In fact, Florida lawmakers are considering a bill that would establish the Consumer Fraud, Identity Theft, and Skimmer Working Group. The group would assess the problem and report to the governor – not the strongest action, but better than nothing.
The feds have an eye on the skimming problem. In November, the U.S. Secret Service launched Operation Deep Impact. In a news release, the federal agency said it was a “nationwide initiative to find and remove credit card skimming devices installed on fueling station pumps.”
Initially, according to the release, more than 400 gas stations in 16 states had been searched, and nearly 200 skimmers were recovered from pumps. While skimming isn’t a critical priority for the agency charged with protecting the president and other top national officials, the Secret Service recovers from 20 to 30 skimmers a week. Those skimmers average information from about 80 cards each.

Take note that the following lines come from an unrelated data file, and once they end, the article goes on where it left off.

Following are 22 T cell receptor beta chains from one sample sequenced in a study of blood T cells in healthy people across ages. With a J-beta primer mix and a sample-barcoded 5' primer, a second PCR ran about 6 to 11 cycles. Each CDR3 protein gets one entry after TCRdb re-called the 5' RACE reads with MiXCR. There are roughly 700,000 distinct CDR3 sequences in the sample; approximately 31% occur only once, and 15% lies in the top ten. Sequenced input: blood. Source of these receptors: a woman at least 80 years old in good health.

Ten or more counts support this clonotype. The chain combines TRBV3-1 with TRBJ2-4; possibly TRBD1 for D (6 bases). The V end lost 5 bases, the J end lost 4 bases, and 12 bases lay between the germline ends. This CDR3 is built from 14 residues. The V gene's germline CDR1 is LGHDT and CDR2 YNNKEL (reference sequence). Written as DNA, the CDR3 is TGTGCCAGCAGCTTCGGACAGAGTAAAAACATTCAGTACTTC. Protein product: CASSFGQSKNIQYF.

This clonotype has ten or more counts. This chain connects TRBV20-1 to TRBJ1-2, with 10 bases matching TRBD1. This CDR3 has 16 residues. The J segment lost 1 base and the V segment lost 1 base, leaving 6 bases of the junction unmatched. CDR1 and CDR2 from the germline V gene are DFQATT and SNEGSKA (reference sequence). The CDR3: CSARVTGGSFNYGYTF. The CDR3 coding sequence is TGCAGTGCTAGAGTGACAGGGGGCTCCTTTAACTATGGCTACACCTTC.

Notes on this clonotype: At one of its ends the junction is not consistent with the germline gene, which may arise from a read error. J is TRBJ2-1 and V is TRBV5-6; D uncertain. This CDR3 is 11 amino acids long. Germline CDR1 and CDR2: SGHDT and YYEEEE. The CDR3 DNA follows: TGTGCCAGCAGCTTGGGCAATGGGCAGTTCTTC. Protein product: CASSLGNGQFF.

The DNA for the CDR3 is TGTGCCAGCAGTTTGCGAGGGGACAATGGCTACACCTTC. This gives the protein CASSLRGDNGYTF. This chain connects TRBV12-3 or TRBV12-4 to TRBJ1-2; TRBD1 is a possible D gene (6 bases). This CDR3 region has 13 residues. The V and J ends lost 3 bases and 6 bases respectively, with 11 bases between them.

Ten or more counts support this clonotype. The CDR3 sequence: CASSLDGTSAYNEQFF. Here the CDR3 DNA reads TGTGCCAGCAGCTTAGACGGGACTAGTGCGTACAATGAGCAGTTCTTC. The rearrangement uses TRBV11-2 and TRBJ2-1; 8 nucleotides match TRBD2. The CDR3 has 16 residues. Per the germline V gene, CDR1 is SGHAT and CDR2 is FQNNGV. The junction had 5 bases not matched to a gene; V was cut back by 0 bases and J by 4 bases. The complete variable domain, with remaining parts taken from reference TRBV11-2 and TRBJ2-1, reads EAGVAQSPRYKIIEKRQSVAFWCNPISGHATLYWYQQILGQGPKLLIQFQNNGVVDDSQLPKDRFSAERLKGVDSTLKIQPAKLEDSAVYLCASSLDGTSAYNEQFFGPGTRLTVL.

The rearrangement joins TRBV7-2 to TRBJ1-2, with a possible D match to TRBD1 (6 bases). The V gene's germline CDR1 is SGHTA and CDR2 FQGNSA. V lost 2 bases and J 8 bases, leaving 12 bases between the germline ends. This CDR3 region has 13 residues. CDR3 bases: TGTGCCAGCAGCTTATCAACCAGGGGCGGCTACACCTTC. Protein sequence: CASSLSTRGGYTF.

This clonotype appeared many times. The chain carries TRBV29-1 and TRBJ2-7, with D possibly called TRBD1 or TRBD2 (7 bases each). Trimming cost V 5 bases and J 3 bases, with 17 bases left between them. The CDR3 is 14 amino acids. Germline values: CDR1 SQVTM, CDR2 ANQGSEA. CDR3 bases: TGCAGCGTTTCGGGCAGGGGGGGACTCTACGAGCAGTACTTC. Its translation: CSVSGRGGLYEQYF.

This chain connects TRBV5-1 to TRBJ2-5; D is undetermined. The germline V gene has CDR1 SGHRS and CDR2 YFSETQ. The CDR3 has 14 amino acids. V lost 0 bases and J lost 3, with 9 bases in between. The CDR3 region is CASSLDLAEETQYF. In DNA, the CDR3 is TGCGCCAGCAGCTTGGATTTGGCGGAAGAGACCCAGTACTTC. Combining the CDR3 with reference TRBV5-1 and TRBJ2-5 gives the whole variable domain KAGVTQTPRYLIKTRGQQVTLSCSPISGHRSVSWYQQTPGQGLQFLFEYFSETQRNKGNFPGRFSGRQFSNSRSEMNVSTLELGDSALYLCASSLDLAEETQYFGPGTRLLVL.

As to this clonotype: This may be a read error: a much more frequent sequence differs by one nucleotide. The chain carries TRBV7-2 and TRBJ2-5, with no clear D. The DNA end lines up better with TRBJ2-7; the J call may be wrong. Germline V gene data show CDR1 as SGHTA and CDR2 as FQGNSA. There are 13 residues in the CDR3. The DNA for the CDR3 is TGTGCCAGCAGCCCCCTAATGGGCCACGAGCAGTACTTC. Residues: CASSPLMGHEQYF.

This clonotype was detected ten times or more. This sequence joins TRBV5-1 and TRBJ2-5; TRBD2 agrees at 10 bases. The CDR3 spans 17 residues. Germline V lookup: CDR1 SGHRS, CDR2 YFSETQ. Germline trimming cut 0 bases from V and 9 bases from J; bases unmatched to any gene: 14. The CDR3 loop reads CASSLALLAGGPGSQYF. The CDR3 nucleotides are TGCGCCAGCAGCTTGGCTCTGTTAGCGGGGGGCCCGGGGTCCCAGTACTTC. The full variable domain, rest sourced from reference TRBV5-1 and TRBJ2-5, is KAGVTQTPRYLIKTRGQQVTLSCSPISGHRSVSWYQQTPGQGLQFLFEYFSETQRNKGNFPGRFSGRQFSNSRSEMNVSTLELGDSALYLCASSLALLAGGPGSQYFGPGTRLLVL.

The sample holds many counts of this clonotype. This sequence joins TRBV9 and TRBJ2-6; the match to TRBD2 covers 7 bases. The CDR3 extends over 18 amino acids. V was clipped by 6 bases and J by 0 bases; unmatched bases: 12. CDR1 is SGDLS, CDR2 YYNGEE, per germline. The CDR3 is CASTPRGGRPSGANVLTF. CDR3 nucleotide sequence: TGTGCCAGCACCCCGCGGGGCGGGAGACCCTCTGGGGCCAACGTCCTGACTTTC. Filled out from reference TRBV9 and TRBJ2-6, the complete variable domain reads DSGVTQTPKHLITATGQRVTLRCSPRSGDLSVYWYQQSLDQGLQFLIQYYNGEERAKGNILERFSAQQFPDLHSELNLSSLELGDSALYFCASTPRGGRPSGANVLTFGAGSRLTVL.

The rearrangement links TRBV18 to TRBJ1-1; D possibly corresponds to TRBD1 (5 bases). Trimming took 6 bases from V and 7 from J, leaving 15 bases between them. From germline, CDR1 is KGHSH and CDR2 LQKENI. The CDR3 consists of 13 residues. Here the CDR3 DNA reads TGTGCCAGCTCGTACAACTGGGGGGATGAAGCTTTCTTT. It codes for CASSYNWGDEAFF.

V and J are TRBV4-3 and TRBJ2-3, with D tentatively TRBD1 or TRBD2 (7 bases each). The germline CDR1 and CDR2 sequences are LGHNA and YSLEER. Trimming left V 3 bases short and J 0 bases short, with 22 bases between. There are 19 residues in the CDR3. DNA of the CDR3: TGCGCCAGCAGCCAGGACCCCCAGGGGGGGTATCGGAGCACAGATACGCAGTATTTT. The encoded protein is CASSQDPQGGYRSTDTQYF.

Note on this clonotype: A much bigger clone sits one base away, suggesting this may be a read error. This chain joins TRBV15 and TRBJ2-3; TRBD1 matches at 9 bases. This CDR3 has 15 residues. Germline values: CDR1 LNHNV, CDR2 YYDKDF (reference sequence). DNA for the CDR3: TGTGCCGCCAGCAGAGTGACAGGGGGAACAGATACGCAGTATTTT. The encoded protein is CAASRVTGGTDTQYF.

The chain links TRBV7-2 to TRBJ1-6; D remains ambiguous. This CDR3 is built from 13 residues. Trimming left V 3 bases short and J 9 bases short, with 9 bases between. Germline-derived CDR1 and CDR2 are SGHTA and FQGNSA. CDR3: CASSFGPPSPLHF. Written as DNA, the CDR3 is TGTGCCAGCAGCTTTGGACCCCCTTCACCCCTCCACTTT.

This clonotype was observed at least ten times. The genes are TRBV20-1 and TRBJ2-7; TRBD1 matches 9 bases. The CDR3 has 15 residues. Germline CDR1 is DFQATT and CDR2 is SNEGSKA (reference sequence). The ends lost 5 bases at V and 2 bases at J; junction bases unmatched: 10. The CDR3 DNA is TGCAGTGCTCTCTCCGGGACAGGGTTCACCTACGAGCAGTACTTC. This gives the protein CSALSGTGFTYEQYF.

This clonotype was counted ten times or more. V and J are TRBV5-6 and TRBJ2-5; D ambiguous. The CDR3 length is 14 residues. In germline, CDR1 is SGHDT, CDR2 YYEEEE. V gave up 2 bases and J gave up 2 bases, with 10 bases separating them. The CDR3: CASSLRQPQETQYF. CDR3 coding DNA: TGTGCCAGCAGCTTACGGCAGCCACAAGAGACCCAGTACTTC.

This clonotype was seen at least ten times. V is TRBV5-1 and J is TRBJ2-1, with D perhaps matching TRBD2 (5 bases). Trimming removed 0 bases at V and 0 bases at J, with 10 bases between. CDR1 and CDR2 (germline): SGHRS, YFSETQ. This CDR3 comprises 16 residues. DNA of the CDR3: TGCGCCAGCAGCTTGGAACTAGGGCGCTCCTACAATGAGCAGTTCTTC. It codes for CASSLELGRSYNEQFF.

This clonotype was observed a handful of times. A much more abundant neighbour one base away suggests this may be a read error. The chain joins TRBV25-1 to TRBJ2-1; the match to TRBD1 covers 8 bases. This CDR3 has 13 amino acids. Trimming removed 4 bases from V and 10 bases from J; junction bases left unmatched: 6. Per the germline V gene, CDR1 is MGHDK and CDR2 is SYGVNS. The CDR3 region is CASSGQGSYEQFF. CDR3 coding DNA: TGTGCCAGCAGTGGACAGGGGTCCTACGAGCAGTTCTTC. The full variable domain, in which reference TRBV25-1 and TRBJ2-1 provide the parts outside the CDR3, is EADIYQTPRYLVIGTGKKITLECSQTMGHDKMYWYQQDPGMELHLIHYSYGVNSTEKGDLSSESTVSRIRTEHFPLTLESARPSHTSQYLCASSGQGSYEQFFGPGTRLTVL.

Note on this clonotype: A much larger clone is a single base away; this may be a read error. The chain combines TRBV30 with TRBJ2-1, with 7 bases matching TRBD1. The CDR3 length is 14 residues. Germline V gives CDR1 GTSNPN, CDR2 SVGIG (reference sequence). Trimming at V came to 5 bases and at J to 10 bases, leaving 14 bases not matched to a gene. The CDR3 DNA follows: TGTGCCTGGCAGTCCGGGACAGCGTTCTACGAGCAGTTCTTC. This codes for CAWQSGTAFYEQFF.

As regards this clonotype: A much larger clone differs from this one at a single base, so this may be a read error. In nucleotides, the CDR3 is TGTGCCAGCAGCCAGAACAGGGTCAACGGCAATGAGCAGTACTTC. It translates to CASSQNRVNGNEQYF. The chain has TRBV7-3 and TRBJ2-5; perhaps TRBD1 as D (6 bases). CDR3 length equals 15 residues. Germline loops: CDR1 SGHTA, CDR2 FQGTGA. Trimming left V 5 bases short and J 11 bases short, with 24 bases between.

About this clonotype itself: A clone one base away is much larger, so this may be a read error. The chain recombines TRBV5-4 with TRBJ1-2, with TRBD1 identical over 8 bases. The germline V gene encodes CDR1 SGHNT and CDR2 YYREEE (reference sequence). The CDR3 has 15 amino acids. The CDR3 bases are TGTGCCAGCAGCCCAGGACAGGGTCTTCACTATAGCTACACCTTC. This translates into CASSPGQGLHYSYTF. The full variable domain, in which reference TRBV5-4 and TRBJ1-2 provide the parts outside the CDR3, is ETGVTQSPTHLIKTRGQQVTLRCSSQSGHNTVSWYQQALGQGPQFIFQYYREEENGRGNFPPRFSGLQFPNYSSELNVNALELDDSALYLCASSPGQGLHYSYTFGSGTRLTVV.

Skimming is considered credit card fraud and is therefore a federal crime carrying fat fines and long prison sentences. If you’re going to get caught skimming, you should hope it’s by the local cops or county sheriff.
You’re more likely to encounter skimming at a gas station than a truck stop, and then at stations where bad guys can avoid being seen, most likely at pumps farthest from the office or store. A thief has to open the front panel, maybe with a portable drill or even a key. Keys can be found on the internet or even bought from an underpaid, criminally-inclined clerk. Crude thieves simply pry panels open. An experienced thief can install the skimmer in as little as two minutes.